Why Microsoft Surged but Alphabet Tanked on Earnings

Updated on

Tech giants Microsoft (NASDAQ:MSFT) and Alphabet (NASDAQ:GOOG) (NASDAQ:GOOGL) both posted higher earnings and overall earnings beats in the most recent quarter, but the market reactions to the two were quite different.

Microsoftʻs stock price was up by about 3.7% shortly after the opening bell on Wednesday, but Alphabetʻs stock was down by about 9%.

Microsoft on cloud nine

Microsoft saw its revenue climb 13% year over year in its most recently completed quarter, rising to $56.5 billion. Net income for the company’s first quarter of fiscal 2024 surged 27% to $22.3 billion, or $2.99 per share.

Its overall cloud business led the way for Microsoft with $31.8 billion in revenue, an increase of 24%, which was better than expected. The Intelligent Cloud business saw a 19% revenue jump to $24.3 billion, while the Azure cloud computing business saw revenue spike 29% in the quarter. Meanwhile, revenue for the Dynamics 365 sales and accounting software arm jumped 28% in the quarter.

A common thread running through Microsoftʻs success was artificial intelligence (AI), according to Chairman and CEO Satya Nadella.

“We are rapidly infusing AI across every layer of the tech stack and for every role and business process to drive productivity gains for our customers,” he said. “We have the most comprehensive cloud footprint with more than 60 data center regions worldwide, as well as the best AI infrastructure for both training and inference, and we also have our AI services deployed in more regions than any other cloud provider.”

Alphabet’s cloud-y forecast

Alphabet, the parent company of Google and YouTube, also saw solid revenue and earnings gains in the quarter. Its revenue increased 11% year over year to $76.7 billion, while its operating income surged 24% to $21.3 billion and net income increased 41% to $19.7 billion, or $1.55 per share.

The companyʻs Google Search business saw an 11% revenue boost in the quarter to $44 billion, while overall Google Services gained 10.7% to $68 billion. The Google Cloud business had a larger revenue percentage gain of 22% year over year to $8.4 billion, but it fell short of analystsʻ projections of $8.6 billion. That likely accounted for the stock dropping on Wednesday.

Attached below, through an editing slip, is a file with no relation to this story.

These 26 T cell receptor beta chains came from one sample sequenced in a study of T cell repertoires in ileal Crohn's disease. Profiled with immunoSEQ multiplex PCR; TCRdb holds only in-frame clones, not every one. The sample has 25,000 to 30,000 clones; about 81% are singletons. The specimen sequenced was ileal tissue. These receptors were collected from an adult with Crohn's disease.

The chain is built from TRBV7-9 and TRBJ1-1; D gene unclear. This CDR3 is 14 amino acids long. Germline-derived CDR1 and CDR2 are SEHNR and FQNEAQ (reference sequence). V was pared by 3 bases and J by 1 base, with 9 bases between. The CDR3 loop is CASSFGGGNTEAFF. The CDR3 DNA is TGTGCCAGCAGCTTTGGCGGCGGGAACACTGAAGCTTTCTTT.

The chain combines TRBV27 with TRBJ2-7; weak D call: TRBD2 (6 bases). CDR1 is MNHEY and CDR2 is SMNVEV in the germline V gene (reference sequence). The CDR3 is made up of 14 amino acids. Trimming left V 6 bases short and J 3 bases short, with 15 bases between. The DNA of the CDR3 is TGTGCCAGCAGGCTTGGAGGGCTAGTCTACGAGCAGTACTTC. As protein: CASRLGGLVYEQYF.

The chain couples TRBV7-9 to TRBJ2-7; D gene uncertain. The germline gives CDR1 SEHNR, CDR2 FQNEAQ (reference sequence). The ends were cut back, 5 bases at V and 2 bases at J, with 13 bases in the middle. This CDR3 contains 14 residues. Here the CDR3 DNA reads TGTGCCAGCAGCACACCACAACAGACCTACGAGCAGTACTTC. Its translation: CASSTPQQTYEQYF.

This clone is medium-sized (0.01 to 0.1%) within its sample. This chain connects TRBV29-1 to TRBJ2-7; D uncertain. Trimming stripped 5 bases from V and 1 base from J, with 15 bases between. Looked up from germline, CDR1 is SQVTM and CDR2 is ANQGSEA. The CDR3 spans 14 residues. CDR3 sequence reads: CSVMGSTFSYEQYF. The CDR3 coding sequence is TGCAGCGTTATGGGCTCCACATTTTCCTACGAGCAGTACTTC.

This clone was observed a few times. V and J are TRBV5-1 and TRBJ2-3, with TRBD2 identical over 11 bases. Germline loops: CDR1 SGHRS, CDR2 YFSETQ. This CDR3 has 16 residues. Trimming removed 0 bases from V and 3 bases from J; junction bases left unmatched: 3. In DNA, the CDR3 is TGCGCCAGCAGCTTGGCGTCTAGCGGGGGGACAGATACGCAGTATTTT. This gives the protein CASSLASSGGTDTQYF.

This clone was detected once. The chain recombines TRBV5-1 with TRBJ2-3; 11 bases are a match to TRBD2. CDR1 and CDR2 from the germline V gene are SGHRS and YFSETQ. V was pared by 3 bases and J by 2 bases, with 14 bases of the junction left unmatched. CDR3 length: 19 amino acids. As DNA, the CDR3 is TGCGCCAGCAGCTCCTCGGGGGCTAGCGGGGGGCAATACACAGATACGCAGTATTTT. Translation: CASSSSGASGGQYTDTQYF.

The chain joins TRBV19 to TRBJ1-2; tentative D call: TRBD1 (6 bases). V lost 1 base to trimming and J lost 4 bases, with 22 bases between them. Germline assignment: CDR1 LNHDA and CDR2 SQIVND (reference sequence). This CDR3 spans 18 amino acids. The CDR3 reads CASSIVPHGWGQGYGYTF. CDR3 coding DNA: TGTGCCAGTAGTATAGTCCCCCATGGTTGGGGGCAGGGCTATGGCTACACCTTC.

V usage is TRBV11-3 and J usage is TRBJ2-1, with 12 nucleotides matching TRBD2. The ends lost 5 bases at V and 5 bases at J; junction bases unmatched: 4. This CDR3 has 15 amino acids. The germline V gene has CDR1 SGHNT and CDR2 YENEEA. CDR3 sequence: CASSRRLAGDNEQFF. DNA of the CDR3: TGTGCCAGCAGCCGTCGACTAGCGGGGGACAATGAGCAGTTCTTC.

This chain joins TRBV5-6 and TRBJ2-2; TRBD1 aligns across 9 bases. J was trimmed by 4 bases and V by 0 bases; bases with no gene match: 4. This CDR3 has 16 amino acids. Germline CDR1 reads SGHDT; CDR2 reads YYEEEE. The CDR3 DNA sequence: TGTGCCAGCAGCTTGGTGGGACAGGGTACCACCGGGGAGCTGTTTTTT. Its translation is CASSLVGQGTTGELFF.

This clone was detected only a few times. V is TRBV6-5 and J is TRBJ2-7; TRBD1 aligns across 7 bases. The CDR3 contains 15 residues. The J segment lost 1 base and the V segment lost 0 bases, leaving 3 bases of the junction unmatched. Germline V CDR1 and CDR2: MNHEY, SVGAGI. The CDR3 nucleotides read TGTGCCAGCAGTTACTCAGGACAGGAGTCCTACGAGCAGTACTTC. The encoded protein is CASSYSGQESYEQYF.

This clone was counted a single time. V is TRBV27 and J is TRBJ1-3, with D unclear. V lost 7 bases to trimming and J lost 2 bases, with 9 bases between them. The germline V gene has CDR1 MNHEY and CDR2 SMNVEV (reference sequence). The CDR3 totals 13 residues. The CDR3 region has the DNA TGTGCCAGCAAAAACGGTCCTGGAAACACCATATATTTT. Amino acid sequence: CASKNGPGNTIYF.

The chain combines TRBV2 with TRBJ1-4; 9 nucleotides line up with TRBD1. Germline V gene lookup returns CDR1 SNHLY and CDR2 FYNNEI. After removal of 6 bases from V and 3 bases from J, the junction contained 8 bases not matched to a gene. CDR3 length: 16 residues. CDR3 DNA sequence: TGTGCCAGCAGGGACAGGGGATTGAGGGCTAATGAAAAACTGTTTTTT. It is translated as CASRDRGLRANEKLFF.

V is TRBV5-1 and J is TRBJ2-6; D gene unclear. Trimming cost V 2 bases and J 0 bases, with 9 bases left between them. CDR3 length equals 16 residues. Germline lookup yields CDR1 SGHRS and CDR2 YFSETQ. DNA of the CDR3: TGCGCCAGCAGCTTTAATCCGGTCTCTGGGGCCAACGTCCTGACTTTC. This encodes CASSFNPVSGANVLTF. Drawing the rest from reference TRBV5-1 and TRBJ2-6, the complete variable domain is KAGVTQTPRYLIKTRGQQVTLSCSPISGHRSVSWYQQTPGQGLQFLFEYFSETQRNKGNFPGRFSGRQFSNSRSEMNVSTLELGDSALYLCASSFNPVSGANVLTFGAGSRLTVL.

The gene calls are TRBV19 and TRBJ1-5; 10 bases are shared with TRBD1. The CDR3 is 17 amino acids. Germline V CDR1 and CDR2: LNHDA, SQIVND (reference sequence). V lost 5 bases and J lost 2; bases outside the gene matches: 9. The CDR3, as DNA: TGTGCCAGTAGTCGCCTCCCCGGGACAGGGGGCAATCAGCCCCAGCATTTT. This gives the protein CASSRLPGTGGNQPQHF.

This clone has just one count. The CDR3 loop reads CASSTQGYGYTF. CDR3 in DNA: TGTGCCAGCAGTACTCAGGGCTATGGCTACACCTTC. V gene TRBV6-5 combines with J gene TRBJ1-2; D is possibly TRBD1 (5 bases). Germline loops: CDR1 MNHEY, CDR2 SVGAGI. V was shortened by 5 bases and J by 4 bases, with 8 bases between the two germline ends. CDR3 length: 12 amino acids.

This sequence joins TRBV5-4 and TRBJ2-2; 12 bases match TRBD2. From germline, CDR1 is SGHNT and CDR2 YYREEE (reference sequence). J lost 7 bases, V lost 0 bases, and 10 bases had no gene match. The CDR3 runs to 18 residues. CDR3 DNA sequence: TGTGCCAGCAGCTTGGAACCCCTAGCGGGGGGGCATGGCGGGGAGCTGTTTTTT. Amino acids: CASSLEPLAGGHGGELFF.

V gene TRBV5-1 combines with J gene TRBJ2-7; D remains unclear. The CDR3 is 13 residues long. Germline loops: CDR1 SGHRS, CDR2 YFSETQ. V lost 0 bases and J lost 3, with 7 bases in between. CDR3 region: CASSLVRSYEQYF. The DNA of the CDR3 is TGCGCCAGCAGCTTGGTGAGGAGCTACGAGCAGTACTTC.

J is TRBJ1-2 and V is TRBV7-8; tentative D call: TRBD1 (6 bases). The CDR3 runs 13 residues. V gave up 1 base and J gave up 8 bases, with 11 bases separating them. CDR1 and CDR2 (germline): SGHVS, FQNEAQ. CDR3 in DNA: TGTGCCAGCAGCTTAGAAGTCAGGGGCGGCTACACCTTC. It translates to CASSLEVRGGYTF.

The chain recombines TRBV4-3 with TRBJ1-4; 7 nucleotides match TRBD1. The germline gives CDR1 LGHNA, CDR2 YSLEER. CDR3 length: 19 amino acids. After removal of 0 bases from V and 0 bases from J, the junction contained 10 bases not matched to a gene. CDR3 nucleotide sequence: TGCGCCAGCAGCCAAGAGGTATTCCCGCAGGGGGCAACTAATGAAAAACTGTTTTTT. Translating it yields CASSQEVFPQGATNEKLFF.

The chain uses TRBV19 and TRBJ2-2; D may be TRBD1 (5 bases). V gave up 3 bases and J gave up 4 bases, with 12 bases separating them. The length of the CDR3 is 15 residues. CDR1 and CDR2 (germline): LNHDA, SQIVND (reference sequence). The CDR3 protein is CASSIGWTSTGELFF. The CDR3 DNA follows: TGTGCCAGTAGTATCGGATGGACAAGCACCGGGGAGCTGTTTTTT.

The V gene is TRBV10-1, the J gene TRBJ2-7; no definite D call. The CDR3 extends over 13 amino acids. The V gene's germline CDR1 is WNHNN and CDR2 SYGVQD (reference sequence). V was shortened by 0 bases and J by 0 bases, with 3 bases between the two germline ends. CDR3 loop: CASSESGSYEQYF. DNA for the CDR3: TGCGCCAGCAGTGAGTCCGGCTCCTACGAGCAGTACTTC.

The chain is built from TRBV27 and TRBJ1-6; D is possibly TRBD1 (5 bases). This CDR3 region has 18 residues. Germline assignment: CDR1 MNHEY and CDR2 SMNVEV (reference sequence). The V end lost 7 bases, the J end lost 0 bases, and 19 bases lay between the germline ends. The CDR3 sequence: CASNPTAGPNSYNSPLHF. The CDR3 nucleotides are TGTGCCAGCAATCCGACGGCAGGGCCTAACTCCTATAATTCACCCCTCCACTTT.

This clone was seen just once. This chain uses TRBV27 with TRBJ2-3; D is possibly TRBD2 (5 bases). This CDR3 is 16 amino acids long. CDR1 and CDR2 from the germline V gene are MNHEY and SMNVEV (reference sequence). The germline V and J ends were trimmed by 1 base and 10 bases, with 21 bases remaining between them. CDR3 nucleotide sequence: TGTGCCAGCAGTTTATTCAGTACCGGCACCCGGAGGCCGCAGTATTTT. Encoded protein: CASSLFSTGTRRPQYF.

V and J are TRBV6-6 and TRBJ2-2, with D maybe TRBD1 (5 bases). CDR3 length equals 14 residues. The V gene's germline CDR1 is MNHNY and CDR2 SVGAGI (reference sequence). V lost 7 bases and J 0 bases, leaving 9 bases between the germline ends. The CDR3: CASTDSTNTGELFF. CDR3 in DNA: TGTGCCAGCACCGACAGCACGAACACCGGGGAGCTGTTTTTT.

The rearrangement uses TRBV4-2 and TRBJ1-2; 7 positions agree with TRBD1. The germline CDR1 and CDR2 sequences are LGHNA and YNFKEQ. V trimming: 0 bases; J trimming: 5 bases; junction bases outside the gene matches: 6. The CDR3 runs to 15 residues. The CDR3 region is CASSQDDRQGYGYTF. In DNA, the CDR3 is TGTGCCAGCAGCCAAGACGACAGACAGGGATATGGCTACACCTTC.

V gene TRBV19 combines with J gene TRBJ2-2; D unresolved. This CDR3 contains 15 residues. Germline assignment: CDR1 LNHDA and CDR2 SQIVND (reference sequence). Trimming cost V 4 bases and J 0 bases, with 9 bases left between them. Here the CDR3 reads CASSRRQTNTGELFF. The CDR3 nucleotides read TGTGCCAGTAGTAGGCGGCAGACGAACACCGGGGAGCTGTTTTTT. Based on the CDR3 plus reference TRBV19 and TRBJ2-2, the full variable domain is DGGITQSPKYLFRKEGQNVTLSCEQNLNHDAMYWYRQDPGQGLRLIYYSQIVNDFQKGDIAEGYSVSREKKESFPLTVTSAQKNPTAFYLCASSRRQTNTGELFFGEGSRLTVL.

Alphabet is the third leading player in cloud computing, well behind Microsoft and Amazon. The market may have reacted to Alphabetʻs lower-than-expected revenue gains in direct contrast to Microsoftʻs robust gains in that same area, signaling that it is falling further behind. Alphabet has also invested a lot in AI, and the results in the cloud business may indicate it is lagging in the AI arms race.

“I’m pleased with our financial results and our product momentum this quarter, with AI-driven innovations across Search, YouTube, Cloud, our Pixel devices and more. We’re continuing to focus on making AI more helpful for everyone; there’s exciting progress and lots more to come,” said Alphabet CEO Sundar Pichai.

Elaborating on the earnings call, he said the company is making a big investment in AI, as the $8 billion in capital expenditures in the quarter were overwhelmingly AI-related.

“We see AI as a foundational platform shift and are excited about the opportunities across our business,” he added on the call.

Overall, it may be a bit of an overreaction by the market, considering how much the stock tanked on Wednesday. Alphabet is up 58% year to date, even with Wednesdayʻs decline, so it had been running a little bit hot, with its price-to-earnings ratio up to 26. Cloud is a much smaller part of Alphabetʻs business, and the Google Search cash cow had an excellent quarter, so overall, the selloff may be overdone a bit.